AbstractThe world of informal care has become a fruitful ground for investigation particularly in relation to establishing the contextual variables of the population of carers and the recipients of care. Research has highlighted that significantly more women than men are engaged in the informal delivery of physical and personal care. A common assertion is that caring is seen predominantly as women’s work and that much of the decision making in community care is based upon such assumptions. Many empirical studies in the field of informal care rely on traditional approaches, which confine the focus of study to uncovering such assumptions and in so doing adopt a realistic perspective on responses. However, such studies prove problematic in that they treat language as a transparent and neutral medium for transmitting information and fail to acknowledge that responses are situationally specific, variable and deployed for particular purposes. Instead this thesis investigates the range of discourses that formal service providers use when talking about informal caregivers. It demonstrates how these discourses attribute a range of characteristics to informal care, which serves to pathologise it as a gendered activity.
Six social care managers and six district nurses were interviewed to discuss the nature of informal care and the method of discursive psychology was used, which draws on the tradition of conversation analysis as well as Bakhtinian and Foucauldian ideas. Instead of viewing language as a transparent medium, this study sees the interplay between language and social processes and demonstrates how it both reflects and shapes informal care.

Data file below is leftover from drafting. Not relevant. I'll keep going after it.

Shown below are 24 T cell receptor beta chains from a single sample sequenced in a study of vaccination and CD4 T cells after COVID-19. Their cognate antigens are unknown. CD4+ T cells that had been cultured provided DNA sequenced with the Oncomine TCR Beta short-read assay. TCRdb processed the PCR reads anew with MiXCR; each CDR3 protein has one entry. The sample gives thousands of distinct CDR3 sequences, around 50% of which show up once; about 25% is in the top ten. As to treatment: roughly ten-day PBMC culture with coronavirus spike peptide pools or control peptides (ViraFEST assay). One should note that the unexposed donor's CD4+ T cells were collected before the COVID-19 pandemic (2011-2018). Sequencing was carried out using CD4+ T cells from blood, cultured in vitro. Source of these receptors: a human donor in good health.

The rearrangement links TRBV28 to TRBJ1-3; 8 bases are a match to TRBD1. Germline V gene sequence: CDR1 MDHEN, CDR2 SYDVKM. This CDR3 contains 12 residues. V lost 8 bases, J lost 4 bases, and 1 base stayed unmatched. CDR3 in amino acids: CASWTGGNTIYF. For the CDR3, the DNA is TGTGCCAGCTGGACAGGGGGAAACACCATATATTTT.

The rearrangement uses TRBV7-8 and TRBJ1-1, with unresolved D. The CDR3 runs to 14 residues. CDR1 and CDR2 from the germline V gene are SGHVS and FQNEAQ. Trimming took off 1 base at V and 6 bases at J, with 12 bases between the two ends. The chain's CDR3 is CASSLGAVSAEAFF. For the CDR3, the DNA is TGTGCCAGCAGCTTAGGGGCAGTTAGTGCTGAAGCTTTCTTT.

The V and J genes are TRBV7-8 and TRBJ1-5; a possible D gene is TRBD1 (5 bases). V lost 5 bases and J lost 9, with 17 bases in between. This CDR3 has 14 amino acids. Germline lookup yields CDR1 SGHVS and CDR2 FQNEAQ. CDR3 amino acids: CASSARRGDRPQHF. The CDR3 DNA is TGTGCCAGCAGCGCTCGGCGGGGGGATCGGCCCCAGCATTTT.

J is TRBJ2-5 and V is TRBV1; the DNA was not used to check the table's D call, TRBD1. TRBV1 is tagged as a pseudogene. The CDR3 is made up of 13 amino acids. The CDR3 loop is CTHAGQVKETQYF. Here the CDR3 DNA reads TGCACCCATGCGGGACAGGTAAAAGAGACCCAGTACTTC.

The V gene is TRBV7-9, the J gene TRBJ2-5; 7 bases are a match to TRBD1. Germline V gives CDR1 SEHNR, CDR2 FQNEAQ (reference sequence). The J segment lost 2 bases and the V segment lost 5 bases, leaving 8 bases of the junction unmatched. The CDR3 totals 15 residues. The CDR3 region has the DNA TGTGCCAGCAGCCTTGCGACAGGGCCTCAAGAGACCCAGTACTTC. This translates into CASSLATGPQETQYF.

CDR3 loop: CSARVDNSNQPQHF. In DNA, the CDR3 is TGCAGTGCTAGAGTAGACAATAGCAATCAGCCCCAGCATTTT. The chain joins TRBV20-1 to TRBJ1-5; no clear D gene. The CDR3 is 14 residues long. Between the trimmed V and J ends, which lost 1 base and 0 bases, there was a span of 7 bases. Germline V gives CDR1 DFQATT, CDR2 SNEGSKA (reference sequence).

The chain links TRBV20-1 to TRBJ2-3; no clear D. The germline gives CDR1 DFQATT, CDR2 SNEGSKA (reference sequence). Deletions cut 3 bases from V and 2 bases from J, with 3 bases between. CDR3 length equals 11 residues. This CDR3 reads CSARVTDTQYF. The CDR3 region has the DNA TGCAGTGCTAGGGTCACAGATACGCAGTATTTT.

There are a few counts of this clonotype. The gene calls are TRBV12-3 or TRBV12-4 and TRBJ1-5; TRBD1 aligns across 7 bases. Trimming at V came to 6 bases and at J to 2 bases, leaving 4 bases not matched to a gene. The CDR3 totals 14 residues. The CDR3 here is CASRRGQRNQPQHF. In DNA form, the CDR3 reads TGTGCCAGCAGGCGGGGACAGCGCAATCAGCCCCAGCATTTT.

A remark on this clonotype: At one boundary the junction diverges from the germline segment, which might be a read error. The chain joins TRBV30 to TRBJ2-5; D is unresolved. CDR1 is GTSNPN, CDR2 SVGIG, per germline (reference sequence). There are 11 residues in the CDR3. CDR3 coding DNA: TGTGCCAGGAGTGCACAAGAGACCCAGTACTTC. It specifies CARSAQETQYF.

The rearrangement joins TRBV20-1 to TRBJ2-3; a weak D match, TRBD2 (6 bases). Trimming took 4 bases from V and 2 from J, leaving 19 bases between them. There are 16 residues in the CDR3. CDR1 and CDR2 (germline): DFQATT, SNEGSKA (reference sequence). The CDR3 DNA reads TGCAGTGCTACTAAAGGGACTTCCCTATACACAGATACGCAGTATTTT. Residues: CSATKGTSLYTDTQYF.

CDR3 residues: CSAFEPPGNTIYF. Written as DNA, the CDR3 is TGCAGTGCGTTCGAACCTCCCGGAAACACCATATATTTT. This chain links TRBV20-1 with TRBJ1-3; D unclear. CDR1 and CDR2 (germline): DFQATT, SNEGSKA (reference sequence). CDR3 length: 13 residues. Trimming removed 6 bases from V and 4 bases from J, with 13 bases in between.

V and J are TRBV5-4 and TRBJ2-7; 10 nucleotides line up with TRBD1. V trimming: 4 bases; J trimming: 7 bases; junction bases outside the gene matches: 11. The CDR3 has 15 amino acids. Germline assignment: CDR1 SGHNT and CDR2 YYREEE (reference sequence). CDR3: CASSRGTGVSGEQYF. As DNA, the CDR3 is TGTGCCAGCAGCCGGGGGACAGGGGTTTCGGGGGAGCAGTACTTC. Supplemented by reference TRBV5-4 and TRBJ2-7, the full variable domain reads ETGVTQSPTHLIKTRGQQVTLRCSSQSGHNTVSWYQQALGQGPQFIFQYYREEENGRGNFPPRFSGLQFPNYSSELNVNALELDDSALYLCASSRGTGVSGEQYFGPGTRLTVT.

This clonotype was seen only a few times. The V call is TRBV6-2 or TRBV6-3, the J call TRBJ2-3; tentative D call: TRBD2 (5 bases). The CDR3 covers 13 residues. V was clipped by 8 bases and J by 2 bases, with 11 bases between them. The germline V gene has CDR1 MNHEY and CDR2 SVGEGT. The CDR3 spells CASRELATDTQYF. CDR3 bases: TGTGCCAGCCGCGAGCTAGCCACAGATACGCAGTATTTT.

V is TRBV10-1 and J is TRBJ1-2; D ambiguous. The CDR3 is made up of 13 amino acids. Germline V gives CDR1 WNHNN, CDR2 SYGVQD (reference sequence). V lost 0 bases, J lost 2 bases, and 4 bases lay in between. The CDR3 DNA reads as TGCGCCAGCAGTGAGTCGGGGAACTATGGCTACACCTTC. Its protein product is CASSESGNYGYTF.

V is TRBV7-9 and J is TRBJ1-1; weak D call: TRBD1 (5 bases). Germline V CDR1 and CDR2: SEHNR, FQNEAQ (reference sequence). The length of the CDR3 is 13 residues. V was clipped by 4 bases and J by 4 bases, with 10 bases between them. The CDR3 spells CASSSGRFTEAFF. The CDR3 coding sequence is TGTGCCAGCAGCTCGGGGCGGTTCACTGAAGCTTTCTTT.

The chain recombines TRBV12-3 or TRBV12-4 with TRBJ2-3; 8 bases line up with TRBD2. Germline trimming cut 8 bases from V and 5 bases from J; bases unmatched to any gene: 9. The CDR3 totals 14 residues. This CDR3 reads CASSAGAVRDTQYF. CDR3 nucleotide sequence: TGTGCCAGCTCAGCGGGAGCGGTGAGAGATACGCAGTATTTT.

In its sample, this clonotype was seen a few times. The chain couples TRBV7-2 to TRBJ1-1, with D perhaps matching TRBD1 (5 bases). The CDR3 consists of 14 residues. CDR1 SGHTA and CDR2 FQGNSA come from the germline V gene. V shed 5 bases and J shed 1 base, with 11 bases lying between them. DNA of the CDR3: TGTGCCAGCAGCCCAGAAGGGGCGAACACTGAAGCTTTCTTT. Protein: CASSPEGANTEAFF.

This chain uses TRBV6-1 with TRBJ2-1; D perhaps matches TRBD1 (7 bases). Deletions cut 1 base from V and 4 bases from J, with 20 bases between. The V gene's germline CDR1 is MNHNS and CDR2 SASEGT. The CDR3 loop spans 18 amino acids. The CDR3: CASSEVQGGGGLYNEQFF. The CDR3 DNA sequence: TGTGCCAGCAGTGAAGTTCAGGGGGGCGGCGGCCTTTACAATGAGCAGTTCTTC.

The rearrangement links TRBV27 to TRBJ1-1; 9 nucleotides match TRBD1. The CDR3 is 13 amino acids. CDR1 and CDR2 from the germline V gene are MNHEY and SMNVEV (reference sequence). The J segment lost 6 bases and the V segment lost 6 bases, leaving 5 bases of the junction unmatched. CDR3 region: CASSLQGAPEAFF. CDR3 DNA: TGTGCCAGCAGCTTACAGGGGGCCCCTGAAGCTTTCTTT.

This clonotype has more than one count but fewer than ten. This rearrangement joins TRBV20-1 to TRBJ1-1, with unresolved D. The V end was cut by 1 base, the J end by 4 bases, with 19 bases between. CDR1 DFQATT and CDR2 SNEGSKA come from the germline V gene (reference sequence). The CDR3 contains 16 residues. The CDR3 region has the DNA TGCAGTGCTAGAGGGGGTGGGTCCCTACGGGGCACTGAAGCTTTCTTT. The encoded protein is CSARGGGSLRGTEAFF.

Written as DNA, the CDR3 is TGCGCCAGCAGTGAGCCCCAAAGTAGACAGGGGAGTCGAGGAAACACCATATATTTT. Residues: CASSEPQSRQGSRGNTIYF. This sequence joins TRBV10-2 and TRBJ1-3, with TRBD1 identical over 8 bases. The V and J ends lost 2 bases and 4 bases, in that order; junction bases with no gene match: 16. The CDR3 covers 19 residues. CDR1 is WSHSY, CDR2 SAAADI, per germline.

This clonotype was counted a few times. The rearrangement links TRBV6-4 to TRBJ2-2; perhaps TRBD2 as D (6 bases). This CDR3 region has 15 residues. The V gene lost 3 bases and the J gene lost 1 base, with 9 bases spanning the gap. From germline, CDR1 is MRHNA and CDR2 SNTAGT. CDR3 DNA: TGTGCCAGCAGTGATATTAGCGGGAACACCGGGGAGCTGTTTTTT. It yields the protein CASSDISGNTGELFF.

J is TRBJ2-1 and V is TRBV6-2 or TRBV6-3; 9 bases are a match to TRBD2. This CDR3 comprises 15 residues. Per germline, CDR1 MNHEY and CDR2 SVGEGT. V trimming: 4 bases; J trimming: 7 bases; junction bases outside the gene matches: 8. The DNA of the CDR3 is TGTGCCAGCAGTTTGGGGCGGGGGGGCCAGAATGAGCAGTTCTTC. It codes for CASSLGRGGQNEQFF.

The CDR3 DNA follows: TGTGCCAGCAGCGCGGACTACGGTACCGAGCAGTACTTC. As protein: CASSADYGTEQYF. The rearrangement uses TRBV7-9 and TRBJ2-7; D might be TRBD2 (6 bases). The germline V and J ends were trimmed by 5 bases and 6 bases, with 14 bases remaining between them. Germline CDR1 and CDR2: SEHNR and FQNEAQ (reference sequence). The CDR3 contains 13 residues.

This study reveals the range of cultural, historical and professional resources drawn upon to characterise and therefore constitute informal caregiving. It demonstrates how the informants produce versions of informal care, which draws heavily on a prior carer identity. The research reveals among other things how informal care by women is constructed as normative and informal care delivered by men as potentially deviant. The research offers a fresh insight into the social construction of gender within social institutions and makes an important contribution to the existing corpus in gender studies. In addition the findings have important implications for policy and practice in informal care and significant issues have relevance to social work, nurse education and continuing professional development.
|Date of Award||Jun 2006|